Nebraska rolled to a dominating 35-0 1st half lead, and eight Cornhusker players scored during the course of the game as Hawaii allowed 599 yards of offense in their futile attempts to slow the onslaught. Hawaii's only touchdown came on the heels of a Nebraska fumble, and the spread was by then far too great for the Warriors to pose a threat to the Cornhuskers.
Nebraska scored on all of their first four possessions and jumped to a 28-lead in the 1st quarter, scoring more points than Indiana would muster on the entire day. Five Cornhusker runners found the end zone, as well as a Blackshirt who recovered a fumble, as Nebraska rolled up 613 yards of offense for the day.
Nebraska was the first on the board and never allowed Iowa State to join them afterwards, as they led 9-0 at halftime and tacked on 14 more before the final whistle, while capitalizing on two interceptions thrown by the Cyclones and holding Iowa State to just 82 yards of total offense at their own home field.
Kansas State made an effort to be competitive for a bit, but Nebraska kept going after obtaining a 14-7 halftime lead. The Wildcats were trailing by 28 before they put up their final 4th-quarter touchdown, which the Cornhuskers further marginalized with 13 additional points while posting their second consecutive 600+ yard game.
Colorado jumped out to an 11-point lead in the 1st quarter, helped in part by a 100-yard kickoff return, but there would be no further Colorado points allowed as Nebraska tallied 49 straight unanswered points for a win, while recording their third consecutive game with over 600 yards of offense.
Oklahoma State held Nebraska to around half of the total offensive yards the Cornhuskers had accumulated in each of the last three games. Statistically it was close, as the Cowboys barely led in the air 110-99, while the Cornhuskers barely led on the ground 217-213, and the Cowboys also held the edge in 1st downs 17-15. But Nebraska scored a 42-yard field goal with 15 seconds left to play, going ahead by 8 and holding on for the win.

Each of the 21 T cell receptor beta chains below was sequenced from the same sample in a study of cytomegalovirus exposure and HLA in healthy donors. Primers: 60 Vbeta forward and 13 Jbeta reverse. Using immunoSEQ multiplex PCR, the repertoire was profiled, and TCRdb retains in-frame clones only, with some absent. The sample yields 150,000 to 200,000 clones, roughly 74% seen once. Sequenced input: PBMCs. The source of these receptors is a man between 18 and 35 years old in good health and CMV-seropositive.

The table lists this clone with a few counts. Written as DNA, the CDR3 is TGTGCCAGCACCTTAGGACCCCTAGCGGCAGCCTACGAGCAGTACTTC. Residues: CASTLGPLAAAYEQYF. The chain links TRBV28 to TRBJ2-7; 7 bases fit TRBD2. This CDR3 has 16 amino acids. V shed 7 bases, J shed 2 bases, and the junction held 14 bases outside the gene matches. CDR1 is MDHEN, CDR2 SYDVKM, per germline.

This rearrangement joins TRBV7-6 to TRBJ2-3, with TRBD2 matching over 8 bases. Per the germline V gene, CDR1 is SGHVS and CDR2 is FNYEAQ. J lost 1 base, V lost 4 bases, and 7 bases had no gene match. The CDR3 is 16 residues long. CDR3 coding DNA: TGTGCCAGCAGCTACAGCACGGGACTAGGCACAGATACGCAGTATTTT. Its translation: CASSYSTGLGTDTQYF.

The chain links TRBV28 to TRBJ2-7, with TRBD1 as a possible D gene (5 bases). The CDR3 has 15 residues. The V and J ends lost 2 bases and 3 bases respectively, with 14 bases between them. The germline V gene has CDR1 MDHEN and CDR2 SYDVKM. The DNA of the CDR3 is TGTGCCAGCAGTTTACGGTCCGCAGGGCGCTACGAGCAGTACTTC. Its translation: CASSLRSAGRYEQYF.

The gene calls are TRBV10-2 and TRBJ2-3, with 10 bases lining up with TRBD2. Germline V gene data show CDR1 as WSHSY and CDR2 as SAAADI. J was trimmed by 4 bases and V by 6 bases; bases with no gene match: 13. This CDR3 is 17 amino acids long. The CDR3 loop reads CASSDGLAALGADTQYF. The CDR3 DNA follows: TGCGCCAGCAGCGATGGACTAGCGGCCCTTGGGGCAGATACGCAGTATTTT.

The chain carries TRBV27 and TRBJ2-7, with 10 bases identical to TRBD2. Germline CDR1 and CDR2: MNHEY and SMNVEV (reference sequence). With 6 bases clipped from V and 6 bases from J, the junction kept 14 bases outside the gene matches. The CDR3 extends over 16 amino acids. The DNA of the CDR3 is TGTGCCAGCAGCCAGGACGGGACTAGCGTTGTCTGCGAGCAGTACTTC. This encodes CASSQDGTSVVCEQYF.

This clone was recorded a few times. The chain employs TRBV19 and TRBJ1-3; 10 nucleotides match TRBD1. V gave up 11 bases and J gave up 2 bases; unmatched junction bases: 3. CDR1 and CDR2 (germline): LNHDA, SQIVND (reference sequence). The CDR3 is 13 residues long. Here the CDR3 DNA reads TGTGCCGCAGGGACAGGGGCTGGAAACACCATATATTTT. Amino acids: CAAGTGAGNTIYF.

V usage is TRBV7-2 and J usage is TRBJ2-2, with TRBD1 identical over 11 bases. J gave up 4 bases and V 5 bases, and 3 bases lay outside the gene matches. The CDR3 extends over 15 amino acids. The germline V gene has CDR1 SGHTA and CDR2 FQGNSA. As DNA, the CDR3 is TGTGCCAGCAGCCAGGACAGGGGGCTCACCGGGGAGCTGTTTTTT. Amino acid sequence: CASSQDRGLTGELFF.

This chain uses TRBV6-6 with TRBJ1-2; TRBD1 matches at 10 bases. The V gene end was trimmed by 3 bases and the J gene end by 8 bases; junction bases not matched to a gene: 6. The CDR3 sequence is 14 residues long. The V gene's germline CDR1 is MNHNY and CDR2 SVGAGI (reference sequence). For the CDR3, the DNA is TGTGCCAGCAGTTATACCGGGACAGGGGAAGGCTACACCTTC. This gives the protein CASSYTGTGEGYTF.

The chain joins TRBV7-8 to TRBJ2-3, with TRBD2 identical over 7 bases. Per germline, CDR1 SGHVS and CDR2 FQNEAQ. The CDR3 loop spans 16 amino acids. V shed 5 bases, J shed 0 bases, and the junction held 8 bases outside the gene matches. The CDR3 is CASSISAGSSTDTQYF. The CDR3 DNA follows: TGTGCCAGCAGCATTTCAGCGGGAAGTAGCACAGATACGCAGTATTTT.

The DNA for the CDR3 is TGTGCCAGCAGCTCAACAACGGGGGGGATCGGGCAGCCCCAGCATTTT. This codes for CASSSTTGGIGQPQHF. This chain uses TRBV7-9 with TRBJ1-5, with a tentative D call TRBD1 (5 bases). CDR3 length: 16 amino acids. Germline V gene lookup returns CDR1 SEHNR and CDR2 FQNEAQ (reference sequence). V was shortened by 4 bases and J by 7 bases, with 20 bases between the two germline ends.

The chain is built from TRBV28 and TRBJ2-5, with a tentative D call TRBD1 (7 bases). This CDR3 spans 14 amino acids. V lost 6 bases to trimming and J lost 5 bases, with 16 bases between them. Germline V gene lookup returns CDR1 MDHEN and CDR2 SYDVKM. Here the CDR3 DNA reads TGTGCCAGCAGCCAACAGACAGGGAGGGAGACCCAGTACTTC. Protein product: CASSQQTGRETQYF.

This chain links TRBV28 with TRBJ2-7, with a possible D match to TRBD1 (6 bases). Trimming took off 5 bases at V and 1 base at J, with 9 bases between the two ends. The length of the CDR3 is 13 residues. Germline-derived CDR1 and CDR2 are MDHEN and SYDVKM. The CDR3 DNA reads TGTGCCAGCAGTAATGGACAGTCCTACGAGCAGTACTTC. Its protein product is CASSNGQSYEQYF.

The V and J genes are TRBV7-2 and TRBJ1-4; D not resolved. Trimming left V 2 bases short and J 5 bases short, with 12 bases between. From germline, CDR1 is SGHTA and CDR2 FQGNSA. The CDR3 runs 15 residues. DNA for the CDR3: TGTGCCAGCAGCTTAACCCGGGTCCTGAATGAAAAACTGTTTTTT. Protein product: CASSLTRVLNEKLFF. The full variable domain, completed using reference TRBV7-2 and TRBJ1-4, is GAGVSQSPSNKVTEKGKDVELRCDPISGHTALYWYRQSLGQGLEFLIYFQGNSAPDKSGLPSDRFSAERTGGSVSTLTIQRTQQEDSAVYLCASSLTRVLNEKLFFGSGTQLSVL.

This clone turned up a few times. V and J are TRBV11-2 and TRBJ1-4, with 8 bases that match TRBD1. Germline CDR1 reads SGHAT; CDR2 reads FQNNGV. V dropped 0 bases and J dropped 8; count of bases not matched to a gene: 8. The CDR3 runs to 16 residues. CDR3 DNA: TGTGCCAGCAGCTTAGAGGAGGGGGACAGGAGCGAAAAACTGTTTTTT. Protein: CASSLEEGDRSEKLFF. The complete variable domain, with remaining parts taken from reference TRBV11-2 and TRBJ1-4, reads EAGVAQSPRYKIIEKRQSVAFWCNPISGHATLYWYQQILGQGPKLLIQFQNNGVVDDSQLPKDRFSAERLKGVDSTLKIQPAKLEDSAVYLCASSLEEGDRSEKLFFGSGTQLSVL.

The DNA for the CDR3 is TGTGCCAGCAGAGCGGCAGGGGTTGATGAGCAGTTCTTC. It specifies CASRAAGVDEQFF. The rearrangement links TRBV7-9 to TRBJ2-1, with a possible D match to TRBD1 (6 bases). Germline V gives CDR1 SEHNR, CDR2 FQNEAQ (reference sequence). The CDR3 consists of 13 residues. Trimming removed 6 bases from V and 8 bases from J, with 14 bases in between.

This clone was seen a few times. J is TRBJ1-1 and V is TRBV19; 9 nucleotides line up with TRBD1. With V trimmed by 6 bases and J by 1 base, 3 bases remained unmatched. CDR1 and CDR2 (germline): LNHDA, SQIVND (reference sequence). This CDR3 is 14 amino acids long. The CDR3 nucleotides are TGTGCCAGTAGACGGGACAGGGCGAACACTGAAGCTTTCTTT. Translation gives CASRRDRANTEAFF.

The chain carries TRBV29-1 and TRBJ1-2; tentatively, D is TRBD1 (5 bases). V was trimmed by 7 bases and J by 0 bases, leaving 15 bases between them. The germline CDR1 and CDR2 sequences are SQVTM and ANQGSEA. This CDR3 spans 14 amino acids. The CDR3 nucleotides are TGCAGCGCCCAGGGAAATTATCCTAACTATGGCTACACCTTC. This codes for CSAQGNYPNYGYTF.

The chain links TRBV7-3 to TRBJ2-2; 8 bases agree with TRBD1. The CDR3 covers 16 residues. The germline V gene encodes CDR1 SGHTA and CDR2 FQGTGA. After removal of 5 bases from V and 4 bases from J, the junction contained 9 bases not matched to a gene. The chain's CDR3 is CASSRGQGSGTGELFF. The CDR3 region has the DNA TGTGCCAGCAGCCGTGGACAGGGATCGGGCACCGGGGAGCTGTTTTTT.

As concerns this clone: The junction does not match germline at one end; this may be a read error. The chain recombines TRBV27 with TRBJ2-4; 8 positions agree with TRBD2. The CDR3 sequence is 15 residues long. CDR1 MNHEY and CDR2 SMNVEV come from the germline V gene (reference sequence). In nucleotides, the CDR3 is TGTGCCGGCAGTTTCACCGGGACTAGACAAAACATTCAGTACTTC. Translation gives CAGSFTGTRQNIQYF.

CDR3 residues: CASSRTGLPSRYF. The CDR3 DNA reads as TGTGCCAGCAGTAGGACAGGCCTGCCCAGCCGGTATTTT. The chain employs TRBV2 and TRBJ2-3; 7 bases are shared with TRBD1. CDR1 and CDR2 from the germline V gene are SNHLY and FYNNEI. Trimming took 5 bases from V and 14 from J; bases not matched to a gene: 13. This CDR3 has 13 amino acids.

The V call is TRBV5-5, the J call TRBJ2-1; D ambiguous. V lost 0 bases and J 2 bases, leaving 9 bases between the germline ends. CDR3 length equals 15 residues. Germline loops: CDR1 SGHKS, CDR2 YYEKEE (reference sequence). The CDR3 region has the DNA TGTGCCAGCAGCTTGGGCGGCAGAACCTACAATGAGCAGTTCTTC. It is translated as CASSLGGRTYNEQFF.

Nebraska started slow, only leading by 7 after the 1st quarter, but then the game blew open when the Cornhuskers put up four unanswered touchdowns in the 2nd and five overall, leading 42-7 at the half. The Jayhawks gamely put up 14 more points before the day was over, but not nearly enough to catch up, let alone overcome the additional 21 posted by the Cornhuskers before the final whistle. Nebraska's 799 total yards of offense set a new Big 8 record.
The game was the biggest since the original Nebraska-Oklahoma Game of the Century in 1971, as the top-ranked and undefeated Oklahoma Sooners arrived in Lincoln to defend their ranking and possibly settle the 1978 Big 8 title with Nebraska. Oklahoma put up the first score, which was matched by Nebraska by halftime, and the game was still tied at 14 at the start of the 4th quarter. Nebraska put up the go-ahead field goal just minutes into the 4th, and the ensuing battle pitted the vaunted Oklahoma offense against the stalwart Blackshirts, who held until the end, finally forcing Oklahoma RB Billy Sims to fumble on the Nebraska 3 with 3:27 remaining to play and sealing the first Cornhusker victory over the Sooners since the famous 1971 contest.